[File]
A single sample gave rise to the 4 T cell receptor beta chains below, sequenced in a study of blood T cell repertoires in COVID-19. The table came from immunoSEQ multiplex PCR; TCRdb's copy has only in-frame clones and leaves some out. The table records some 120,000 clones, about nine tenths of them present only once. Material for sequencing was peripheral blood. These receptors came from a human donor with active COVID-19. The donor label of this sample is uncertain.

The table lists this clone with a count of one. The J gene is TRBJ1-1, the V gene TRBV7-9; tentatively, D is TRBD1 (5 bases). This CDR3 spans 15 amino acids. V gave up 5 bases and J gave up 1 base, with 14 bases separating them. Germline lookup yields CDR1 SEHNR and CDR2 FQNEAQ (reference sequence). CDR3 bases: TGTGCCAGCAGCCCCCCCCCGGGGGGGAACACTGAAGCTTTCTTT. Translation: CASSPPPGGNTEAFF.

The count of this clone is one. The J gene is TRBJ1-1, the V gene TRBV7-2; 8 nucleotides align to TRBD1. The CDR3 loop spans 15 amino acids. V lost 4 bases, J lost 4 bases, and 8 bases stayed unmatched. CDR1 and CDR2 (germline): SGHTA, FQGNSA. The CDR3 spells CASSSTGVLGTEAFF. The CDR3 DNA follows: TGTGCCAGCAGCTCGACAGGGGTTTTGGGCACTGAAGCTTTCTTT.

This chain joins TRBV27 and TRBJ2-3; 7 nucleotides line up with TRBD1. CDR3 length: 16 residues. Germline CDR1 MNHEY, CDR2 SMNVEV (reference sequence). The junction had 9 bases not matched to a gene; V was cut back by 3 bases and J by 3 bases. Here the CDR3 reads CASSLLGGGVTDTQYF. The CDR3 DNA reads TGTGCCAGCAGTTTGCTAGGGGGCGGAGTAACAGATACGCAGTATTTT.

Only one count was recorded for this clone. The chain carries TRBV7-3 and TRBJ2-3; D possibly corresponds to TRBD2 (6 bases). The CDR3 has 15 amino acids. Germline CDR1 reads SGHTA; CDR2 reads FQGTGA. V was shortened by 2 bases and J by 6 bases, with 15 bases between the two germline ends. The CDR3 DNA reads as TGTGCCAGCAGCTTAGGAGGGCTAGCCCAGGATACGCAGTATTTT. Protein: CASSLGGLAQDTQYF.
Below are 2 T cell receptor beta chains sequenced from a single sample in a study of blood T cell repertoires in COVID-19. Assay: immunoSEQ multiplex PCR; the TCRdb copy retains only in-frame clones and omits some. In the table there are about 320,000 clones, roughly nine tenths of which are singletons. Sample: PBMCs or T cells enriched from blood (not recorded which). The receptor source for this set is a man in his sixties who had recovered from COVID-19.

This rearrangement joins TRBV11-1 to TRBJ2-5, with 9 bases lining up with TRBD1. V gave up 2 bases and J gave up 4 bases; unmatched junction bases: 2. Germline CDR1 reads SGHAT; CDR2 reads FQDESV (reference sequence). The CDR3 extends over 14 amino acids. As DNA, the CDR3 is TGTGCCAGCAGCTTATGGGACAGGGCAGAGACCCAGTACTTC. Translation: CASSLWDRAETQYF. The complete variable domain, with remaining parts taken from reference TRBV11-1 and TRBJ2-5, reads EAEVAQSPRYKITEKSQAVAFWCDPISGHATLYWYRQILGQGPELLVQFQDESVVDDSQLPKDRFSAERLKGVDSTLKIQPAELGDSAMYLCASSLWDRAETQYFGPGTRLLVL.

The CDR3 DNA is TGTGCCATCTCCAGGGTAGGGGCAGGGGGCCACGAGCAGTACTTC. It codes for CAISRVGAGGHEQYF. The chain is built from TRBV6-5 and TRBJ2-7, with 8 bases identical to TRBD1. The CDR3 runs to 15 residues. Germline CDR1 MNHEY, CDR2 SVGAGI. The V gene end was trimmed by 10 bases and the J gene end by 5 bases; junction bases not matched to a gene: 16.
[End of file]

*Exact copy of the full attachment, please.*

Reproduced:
A single sample gave rise to the 4 T cell receptor beta chains below, sequenced in a study of blood T cell repertoires in COVID-19. The table came from immunoSEQ multiplex PCR; TCRdb's copy has only in-frame clones and leaves some out. The table records some 120,000 clones, about nine tenths of them present only once. Material for sequencing was peripheral blood. These receptors came from a human donor with active COVID-19. The donor label of this sample is uncertain.

The table lists this clone with a count of one. The J gene is TRBJ1-1, the V gene TRBV7-9; tentatively, D is TRBD1 (5 bases). This CDR3 spans 15 amino acids. V gave up 5 bases and J gave up 1 base, with 14 bases separating them. Germline lookup yields CDR1 SEHNR and CDR2 FQNEAQ (reference sequence). CDR3 bases: TGTGCCAGCAGCCCCCCCCCGGGGGGGAACACTGAAGCTTTCTTT. Translation: CASSPPPGGNTEAFF.

The count of this clone is one. The J gene is TRBJ1-1, the V gene TRBV7-2; 8 nucleotides align to TRBD1. The CDR3 loop spans 15 amino acids. V lost 4 bases, J lost 4 bases, and 8 bases stayed unmatched. CDR1 and CDR2 (germline): SGHTA, FQGNSA. The CDR3 spells CASSSTGVLGTEAFF. The CDR3 DNA follows: TGTGCCAGCAGCTCGACAGGGGTTTTGGGCACTGAAGCTTTCTTT.

This chain joins TRBV27 and TRBJ2-3; 7 nucleotides line up with TRBD1. CDR3 length: 16 residues. Germline CDR1 MNHEY, CDR2 SMNVEV (reference sequence). The junction had 9 bases not matched to a gene; V was cut back by 3 bases and J by 3 bases. Here the CDR3 reads CASSLLGGGVTDTQYF. The CDR3 DNA reads TGTGCCAGCAGTTTGCTAGGGGGCGGAGTAACAGATACGCAGTATTTT.

Only one count was recorded for this clone. The chain carries TRBV7-3 and TRBJ2-3; D possibly corresponds to TRBD2 (6 bases). The CDR3 has 15 amino acids. Germline CDR1 reads SGHTA; CDR2 reads FQGTGA. V was shortened by 2 bases and J by 6 bases, with 15 bases between the two germline ends. The CDR3 DNA reads as TGTGCCAGCAGCTTAGGAGGGCTAGCCCAGGATACGCAGTATTTT. Protein: CASSLGGLAQDTQYF.
Below are 2 T cell receptor beta chains sequenced from a single sample in a study of blood T cell repertoires in COVID-19. Assay: immunoSEQ multiplex PCR; the TCRdb copy retains only in-frame clones and omits some. In the table there are about 320,000 clones, roughly nine tenths of which are singletons. Sample: PBMCs or T cells enriched from blood (not recorded which). The receptor source for this set is a man in his sixties who had recovered from COVID-19.

This rearrangement joins TRBV11-1 to TRBJ2-5, with 9 bases lining up with TRBD1. V gave up 2 bases and J gave up 4 bases; unmatched junction bases: 2. Germline CDR1 reads SGHAT; CDR2 reads FQDESV (reference sequence). The CDR3 extends over 14 amino acids. As DNA, the CDR3 is TGTGCCAGCAGCTTATGGGACAGGGCAGAGACCCAGTACTTC. Translation: CASSLWDRAETQYF. The complete variable domain, with remaining parts taken from reference TRBV11-1 and TRBJ2-5, reads EAEVAQSPRYKITEKSQAVAFWCDPISGHATLYWYRQILGQGPELLVQFQDESVVDDSQLPKDRFSAERLKGVDSTLKIQPAELGDSAMYLCASSLWDRAETQYFGPGTRLLVL.

The CDR3 DNA is TGTGCCATCTCCAGGGTAGGGGCAGGGGGCCACGAGCAGTACTTC. It codes for CAISRVGAGGHEQYF. The chain is built from TRBV6-5 and TRBJ2-7, with 8 bases identical to TRBD1. The CDR3 runs to 15 residues. Germline CDR1 MNHEY, CDR2 SVGAGI. The V gene end was trimmed by 10 bases and the J gene end by 5 bases; junction bases not matched to a gene: 16.